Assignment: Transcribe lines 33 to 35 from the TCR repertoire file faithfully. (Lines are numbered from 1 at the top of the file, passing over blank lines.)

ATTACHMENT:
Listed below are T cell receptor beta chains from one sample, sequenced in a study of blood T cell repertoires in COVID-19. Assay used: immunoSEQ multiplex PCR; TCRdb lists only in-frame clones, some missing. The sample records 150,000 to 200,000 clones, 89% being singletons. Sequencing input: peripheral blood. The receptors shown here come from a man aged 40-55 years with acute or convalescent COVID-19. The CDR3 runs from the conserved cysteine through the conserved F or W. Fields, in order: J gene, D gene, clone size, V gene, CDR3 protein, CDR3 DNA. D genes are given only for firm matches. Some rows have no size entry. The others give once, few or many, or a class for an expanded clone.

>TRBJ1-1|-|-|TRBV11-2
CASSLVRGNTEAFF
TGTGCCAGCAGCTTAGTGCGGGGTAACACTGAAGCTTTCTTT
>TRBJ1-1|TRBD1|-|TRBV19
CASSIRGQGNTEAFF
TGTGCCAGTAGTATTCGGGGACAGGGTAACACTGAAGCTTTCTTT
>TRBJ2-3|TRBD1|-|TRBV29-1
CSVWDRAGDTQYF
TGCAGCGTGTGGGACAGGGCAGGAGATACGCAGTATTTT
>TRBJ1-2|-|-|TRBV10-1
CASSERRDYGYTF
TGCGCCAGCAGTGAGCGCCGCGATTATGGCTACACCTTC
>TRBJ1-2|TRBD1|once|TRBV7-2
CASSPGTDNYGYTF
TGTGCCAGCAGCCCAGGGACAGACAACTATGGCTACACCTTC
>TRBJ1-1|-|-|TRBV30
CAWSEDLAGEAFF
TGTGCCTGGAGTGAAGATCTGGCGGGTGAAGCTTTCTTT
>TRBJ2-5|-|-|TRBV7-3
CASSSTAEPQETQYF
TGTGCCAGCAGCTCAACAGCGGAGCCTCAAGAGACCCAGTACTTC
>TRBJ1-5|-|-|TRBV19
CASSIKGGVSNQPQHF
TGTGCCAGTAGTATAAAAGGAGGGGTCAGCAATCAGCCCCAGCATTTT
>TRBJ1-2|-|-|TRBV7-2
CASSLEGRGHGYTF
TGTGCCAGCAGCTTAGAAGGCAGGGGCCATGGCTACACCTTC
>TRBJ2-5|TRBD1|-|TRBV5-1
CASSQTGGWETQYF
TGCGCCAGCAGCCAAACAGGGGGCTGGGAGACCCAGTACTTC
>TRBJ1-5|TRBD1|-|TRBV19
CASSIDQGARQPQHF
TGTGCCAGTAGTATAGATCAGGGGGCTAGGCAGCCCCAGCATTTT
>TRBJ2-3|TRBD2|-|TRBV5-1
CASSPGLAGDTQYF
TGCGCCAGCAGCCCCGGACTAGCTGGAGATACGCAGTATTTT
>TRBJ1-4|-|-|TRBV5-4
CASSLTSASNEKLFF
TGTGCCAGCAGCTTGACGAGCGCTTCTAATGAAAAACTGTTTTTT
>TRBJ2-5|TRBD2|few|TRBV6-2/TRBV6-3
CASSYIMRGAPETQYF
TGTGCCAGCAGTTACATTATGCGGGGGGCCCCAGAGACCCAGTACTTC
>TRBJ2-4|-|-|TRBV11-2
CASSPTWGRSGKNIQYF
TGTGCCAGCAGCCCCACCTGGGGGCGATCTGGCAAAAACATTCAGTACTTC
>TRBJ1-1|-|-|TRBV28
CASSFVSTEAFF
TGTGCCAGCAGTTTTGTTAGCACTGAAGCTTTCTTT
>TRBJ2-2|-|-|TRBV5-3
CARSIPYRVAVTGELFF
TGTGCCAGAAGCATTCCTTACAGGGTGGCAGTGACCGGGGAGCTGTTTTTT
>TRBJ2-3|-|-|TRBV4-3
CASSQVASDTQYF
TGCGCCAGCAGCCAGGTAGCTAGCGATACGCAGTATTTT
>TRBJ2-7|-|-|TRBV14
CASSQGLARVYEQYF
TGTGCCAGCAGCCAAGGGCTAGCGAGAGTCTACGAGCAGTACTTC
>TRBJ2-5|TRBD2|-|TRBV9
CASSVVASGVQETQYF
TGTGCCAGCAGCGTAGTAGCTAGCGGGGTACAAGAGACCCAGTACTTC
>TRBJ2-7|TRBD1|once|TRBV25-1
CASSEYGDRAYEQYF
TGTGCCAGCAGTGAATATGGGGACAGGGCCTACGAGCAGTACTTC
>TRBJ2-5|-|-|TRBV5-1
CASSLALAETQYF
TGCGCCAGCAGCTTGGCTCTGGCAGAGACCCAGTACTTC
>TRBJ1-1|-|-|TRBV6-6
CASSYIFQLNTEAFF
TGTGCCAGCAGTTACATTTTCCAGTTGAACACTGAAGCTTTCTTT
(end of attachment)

CASSIDQGARQPQHF
TGTGCCAGTAGTATAGATCAGGGGGCTAGGCAGCCCCAGCATTTT
>TRBJ2-3|TRBD2|-|TRBV5-1